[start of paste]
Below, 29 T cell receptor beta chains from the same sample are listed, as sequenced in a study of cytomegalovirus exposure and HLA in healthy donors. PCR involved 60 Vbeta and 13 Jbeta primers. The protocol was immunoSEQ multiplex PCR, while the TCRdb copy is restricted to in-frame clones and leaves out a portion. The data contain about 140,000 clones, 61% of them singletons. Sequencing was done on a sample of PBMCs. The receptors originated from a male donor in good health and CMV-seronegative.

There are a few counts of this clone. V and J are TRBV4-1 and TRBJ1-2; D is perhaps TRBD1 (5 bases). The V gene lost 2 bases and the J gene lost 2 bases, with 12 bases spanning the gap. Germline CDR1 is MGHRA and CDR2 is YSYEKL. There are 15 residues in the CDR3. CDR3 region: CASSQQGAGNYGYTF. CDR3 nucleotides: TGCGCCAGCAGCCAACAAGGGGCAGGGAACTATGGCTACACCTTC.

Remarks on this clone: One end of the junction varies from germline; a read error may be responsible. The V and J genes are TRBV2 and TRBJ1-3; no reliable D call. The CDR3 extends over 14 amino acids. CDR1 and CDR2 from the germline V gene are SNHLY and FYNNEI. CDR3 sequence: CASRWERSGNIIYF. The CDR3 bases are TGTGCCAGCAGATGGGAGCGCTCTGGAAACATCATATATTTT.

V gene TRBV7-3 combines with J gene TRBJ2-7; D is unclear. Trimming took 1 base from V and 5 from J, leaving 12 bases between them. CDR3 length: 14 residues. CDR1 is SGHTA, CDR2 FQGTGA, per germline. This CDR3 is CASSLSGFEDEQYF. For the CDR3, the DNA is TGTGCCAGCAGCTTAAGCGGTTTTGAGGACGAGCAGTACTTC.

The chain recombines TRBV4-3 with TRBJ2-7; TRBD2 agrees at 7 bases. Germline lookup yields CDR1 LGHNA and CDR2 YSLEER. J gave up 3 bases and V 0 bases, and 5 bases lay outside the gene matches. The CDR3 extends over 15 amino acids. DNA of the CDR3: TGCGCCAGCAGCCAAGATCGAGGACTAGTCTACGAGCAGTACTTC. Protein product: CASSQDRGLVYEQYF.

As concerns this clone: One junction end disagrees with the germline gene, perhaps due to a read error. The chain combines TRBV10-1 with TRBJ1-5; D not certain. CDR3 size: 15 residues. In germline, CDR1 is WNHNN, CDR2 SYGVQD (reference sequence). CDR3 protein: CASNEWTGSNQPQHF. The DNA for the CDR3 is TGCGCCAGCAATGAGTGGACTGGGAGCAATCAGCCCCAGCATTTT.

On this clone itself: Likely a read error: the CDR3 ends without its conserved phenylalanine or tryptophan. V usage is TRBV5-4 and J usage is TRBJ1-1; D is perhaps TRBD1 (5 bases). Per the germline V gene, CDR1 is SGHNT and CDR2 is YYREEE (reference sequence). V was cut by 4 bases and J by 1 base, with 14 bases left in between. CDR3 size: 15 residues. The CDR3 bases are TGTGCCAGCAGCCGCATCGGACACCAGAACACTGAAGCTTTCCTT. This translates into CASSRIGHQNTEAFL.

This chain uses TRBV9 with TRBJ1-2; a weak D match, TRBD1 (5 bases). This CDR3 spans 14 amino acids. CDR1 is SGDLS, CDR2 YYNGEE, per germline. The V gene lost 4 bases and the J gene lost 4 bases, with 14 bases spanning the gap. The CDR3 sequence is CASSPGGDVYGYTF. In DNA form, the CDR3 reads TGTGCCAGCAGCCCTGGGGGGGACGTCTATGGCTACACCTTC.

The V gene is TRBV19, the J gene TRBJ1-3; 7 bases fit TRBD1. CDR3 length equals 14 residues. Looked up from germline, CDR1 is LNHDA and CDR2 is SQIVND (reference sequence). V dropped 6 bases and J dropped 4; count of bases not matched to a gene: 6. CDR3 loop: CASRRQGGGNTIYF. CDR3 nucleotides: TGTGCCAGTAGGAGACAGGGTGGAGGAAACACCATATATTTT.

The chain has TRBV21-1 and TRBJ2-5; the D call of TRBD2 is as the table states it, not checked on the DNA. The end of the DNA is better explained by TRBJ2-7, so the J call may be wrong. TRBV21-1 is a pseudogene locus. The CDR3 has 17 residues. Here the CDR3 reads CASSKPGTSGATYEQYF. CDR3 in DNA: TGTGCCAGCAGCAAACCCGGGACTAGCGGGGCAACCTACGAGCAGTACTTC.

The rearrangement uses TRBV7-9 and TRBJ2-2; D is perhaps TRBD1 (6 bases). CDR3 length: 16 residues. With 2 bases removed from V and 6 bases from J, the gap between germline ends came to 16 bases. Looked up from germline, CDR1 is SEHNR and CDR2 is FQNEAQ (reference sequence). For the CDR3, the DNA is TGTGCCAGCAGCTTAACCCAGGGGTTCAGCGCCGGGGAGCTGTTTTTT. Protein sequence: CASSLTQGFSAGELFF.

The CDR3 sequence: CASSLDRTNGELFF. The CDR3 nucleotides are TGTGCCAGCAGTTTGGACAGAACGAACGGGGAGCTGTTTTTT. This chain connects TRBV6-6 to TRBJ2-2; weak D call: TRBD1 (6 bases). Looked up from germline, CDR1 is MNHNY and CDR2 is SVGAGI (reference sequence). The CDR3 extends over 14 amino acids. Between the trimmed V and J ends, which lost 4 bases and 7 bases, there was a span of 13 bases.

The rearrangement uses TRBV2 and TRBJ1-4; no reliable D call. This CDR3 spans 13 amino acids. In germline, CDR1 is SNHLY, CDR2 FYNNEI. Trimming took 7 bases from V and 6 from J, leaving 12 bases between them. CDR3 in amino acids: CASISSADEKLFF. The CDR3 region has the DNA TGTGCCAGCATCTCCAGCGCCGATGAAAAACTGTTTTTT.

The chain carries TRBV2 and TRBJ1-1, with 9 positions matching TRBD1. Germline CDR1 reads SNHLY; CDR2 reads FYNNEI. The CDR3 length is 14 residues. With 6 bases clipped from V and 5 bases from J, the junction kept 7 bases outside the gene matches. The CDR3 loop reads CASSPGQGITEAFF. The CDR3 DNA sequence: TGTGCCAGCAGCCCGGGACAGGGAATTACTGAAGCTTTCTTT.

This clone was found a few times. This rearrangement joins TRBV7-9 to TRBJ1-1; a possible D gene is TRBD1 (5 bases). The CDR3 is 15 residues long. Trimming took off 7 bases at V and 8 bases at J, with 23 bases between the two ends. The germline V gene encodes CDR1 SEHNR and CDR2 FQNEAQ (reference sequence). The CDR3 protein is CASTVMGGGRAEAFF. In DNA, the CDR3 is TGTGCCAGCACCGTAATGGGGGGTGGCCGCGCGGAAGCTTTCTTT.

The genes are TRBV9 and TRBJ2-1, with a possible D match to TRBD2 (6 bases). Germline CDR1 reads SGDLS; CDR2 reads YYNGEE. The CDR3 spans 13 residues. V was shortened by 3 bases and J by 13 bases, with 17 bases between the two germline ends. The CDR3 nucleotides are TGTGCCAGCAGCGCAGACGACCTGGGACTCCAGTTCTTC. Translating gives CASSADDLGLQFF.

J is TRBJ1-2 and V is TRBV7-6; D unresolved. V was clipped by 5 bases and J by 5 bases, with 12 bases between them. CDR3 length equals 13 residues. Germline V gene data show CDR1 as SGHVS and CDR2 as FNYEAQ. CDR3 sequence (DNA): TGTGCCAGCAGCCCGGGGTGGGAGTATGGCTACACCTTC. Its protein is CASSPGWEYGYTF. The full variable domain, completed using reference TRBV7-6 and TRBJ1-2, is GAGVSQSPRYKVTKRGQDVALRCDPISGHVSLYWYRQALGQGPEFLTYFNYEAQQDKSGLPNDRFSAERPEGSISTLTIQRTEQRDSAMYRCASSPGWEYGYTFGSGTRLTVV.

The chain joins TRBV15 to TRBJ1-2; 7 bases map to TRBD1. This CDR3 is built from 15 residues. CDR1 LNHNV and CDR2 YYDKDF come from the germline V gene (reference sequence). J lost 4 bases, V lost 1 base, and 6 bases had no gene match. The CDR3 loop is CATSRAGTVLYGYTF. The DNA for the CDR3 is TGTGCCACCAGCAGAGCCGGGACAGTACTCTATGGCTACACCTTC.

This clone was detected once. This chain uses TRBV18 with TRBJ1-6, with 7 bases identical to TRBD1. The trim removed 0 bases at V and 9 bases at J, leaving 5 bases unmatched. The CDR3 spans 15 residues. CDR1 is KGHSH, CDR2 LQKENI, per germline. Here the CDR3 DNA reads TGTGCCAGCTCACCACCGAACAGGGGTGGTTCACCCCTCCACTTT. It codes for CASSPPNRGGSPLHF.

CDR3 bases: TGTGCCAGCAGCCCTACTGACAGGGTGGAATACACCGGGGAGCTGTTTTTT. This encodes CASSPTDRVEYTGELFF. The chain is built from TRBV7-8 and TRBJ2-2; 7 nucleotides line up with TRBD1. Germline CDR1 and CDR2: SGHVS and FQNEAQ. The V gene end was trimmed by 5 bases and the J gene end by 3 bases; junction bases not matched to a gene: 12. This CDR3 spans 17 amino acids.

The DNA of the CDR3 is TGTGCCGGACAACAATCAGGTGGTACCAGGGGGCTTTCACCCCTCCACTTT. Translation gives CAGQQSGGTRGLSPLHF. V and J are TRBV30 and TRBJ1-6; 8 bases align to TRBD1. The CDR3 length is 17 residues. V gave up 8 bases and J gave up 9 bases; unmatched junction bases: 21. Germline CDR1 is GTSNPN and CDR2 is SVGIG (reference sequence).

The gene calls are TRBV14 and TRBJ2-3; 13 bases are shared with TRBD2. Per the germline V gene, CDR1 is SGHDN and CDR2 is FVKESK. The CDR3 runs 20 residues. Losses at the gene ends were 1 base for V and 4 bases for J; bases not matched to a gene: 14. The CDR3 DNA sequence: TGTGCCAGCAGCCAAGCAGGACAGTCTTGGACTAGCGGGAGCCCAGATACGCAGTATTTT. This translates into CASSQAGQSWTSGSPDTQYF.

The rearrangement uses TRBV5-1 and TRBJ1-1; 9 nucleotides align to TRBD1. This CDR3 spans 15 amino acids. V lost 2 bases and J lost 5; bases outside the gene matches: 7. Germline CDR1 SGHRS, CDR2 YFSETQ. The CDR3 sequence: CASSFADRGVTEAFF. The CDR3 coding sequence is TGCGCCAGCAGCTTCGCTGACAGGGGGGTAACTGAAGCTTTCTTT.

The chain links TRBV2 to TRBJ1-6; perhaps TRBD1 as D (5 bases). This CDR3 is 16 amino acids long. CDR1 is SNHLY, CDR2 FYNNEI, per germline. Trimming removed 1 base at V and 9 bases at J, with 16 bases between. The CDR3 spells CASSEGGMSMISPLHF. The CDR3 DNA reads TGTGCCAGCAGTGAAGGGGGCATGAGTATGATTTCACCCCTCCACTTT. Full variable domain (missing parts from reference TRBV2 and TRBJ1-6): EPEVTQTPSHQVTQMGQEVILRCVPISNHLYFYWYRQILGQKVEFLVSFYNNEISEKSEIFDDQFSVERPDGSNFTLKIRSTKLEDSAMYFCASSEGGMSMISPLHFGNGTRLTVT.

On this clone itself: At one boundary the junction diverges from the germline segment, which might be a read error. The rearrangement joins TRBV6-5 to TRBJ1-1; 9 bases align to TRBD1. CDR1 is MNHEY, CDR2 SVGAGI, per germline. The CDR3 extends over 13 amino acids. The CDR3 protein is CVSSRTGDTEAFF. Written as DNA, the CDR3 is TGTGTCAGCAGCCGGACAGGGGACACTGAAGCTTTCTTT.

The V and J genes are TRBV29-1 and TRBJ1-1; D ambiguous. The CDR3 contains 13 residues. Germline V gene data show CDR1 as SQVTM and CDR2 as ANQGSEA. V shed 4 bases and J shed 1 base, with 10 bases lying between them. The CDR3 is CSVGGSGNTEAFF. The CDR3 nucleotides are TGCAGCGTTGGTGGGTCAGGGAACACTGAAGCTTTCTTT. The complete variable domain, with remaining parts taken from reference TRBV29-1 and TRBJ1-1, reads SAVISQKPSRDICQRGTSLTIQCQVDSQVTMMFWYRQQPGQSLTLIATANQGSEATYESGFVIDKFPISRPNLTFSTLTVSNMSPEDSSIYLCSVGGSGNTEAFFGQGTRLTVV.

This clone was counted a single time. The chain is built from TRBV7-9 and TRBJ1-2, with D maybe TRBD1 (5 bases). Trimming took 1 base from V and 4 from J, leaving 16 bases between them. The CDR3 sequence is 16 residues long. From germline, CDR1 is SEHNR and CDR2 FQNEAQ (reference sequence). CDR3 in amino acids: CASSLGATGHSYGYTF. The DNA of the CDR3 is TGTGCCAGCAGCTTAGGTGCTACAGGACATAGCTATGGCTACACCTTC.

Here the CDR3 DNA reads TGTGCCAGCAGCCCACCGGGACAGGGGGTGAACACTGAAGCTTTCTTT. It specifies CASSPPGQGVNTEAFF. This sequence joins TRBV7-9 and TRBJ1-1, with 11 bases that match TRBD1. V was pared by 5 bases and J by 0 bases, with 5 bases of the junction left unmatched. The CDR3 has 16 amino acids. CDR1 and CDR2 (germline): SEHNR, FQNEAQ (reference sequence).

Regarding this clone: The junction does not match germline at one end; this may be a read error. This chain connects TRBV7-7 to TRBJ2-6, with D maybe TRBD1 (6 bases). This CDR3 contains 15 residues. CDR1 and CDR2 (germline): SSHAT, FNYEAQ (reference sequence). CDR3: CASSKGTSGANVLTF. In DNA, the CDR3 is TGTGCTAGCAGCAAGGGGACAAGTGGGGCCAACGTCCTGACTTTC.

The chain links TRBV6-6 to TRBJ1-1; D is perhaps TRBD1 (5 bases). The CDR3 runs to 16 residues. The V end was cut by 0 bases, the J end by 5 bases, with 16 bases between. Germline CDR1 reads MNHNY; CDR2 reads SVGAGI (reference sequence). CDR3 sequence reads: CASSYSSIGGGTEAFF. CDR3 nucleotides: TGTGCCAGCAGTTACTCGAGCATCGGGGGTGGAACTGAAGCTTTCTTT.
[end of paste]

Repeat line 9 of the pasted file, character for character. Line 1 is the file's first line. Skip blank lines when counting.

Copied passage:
The V gene is TRBV19, the J gene TRBJ1-3; 7 bases fit TRBD1. CDR3 length equals 14 residues. Looked up from germline, CDR1 is LNHDA and CDR2 is SQIVND (reference sequence). V dropped 6 bases and J dropped 4; count of bases not matched to a gene: 6. CDR3 loop: CASRRQGGGNTIYF. CDR3 nucleotides: TGTGCCAGTAGGAGACAGGGTGGAGGAAACACCATATATTTT.